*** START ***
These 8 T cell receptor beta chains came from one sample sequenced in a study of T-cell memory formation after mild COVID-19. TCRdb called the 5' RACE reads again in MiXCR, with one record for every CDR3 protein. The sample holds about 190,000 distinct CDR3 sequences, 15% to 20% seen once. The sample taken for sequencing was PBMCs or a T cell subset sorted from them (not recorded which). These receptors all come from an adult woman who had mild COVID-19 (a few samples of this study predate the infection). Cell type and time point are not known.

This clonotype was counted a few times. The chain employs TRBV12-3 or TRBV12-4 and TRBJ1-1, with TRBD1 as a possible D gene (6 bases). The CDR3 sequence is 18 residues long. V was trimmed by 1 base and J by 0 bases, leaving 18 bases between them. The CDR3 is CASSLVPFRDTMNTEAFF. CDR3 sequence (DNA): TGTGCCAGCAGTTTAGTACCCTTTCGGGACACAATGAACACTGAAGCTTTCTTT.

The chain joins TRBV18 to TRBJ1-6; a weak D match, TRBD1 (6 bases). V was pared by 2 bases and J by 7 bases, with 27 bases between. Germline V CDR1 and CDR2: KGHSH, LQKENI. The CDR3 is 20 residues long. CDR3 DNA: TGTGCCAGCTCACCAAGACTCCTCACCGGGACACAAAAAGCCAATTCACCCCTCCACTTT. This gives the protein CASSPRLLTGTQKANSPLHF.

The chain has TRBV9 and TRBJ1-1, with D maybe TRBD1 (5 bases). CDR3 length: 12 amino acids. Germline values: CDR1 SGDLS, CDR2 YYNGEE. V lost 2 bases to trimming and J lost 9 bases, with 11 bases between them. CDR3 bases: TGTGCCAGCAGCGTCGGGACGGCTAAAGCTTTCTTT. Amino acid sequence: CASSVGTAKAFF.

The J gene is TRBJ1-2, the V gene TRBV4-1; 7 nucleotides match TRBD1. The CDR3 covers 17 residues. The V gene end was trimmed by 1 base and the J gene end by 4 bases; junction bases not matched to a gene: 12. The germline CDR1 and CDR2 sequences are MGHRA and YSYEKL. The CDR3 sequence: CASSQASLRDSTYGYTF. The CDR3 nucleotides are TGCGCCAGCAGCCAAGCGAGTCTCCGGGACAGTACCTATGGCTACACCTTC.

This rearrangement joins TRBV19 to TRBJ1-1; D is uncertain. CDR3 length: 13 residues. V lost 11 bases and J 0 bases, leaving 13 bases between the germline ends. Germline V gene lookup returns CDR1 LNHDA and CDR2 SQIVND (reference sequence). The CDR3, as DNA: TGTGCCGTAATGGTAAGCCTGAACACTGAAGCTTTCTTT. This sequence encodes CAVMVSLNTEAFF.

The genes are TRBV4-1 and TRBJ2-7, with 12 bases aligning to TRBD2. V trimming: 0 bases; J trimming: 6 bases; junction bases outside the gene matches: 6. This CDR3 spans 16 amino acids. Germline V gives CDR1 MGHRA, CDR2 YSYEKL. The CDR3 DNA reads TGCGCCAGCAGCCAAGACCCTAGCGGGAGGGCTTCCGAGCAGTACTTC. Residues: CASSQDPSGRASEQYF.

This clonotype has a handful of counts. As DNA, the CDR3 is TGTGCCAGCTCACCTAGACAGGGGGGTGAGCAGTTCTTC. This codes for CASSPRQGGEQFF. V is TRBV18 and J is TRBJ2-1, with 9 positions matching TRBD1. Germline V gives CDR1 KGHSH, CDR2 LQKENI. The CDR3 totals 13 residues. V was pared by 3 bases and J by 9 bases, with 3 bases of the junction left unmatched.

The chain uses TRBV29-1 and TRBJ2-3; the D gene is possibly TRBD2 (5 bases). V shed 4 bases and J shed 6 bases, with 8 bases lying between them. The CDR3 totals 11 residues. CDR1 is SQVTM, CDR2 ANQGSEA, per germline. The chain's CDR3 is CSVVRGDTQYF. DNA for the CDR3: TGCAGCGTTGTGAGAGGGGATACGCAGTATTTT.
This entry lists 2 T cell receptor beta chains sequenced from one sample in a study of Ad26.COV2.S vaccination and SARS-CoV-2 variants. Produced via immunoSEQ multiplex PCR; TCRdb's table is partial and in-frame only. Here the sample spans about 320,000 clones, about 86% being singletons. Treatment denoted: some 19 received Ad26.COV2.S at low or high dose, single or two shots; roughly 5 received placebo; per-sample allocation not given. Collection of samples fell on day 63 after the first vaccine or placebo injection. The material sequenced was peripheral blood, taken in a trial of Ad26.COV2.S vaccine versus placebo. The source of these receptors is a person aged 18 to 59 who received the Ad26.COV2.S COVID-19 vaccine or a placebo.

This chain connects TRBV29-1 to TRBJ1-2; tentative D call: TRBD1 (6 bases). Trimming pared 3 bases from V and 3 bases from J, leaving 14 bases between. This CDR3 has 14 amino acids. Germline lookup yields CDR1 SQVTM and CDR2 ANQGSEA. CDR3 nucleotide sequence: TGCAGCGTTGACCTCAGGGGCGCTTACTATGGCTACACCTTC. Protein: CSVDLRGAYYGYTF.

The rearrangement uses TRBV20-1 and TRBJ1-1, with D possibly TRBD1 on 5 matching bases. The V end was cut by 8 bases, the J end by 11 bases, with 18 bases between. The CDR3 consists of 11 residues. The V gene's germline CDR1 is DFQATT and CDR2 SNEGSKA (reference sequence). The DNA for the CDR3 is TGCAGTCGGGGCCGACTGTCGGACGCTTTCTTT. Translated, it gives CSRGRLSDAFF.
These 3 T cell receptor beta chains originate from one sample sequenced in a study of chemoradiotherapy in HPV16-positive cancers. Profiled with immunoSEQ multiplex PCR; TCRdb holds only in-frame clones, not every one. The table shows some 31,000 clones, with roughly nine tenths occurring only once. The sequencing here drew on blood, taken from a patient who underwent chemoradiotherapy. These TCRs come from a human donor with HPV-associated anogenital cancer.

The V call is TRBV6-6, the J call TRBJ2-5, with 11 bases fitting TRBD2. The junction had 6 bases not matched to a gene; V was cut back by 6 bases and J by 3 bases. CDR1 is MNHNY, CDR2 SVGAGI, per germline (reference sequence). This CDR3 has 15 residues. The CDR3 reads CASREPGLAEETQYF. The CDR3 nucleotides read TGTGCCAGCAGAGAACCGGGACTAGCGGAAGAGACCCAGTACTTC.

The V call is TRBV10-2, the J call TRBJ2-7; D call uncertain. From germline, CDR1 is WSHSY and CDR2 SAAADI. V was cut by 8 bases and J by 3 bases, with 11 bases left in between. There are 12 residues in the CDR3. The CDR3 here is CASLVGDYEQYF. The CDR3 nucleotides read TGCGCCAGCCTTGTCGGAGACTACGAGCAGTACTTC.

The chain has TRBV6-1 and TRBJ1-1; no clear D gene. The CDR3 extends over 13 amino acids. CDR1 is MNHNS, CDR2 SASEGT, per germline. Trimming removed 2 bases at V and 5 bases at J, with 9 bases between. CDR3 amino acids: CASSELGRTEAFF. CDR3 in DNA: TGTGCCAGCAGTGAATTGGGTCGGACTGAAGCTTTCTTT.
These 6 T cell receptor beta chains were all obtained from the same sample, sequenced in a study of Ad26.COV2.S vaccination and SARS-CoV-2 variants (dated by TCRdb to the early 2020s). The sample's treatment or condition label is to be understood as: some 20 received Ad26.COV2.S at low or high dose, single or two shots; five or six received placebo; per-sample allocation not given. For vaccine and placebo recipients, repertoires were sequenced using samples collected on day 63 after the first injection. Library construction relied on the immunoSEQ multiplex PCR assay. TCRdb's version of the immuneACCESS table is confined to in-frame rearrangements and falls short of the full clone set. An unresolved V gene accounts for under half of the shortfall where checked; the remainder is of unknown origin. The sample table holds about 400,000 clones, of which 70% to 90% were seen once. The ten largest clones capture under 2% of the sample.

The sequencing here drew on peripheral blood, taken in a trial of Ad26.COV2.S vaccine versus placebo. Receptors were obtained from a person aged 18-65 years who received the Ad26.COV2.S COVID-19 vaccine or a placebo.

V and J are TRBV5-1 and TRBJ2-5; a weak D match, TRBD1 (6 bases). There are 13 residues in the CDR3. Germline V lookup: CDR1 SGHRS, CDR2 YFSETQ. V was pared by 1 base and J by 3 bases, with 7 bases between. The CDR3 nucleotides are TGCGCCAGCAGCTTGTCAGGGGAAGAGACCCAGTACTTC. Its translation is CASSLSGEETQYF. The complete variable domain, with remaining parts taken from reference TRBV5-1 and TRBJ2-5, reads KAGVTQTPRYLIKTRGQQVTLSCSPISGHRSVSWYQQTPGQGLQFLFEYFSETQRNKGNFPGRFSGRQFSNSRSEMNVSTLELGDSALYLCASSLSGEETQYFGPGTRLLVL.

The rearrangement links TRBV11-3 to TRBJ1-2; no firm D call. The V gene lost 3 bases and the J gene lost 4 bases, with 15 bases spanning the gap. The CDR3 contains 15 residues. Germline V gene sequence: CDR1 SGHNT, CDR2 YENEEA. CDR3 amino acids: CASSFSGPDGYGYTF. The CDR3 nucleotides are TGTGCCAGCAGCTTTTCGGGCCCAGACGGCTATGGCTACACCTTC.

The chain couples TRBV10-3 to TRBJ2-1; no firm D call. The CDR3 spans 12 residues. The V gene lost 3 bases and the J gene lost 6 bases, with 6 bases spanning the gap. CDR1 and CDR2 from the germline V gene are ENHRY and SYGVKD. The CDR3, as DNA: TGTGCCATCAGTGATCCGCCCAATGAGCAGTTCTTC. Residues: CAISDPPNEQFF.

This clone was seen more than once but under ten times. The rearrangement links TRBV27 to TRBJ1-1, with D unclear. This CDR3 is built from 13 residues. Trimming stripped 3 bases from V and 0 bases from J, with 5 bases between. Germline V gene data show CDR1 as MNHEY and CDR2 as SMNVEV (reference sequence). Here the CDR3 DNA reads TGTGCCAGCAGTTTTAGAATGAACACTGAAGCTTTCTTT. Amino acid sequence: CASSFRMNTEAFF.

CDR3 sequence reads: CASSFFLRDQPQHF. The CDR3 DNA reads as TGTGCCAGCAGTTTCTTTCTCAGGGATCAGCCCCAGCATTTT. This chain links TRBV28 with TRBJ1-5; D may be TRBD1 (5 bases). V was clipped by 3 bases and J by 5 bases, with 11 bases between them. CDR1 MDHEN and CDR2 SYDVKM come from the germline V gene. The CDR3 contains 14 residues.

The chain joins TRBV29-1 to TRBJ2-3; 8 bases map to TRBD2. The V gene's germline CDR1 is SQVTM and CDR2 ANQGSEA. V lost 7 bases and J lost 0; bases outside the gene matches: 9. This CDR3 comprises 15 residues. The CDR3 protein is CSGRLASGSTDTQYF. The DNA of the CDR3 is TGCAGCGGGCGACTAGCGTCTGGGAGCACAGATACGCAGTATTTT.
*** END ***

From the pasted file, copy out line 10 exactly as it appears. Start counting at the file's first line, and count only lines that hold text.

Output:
This entry lists 2 T cell receptor beta chains sequenced from one sample in a study of Ad26.COV2.S vaccination and SARS-CoV-2 variants. Produced via immunoSEQ multiplex PCR; TCRdb's table is partial and in-frame only. Here the sample spans about 320,000 clones, about 86% being singletons. Treatment denoted: some 19 received Ad26.COV2.S at low or high dose, single or two shots; roughly 5 received placebo; per-sample allocation not given. Collection of samples fell on day 63 after the first vaccine or placebo injection. The material sequenced was peripheral blood, taken in a trial of Ad26.COV2.S vaccine versus placebo. The source of these receptors is a person aged 18 to 59 who received the Ad26.COV2.S COVID-19 vaccine or a placebo.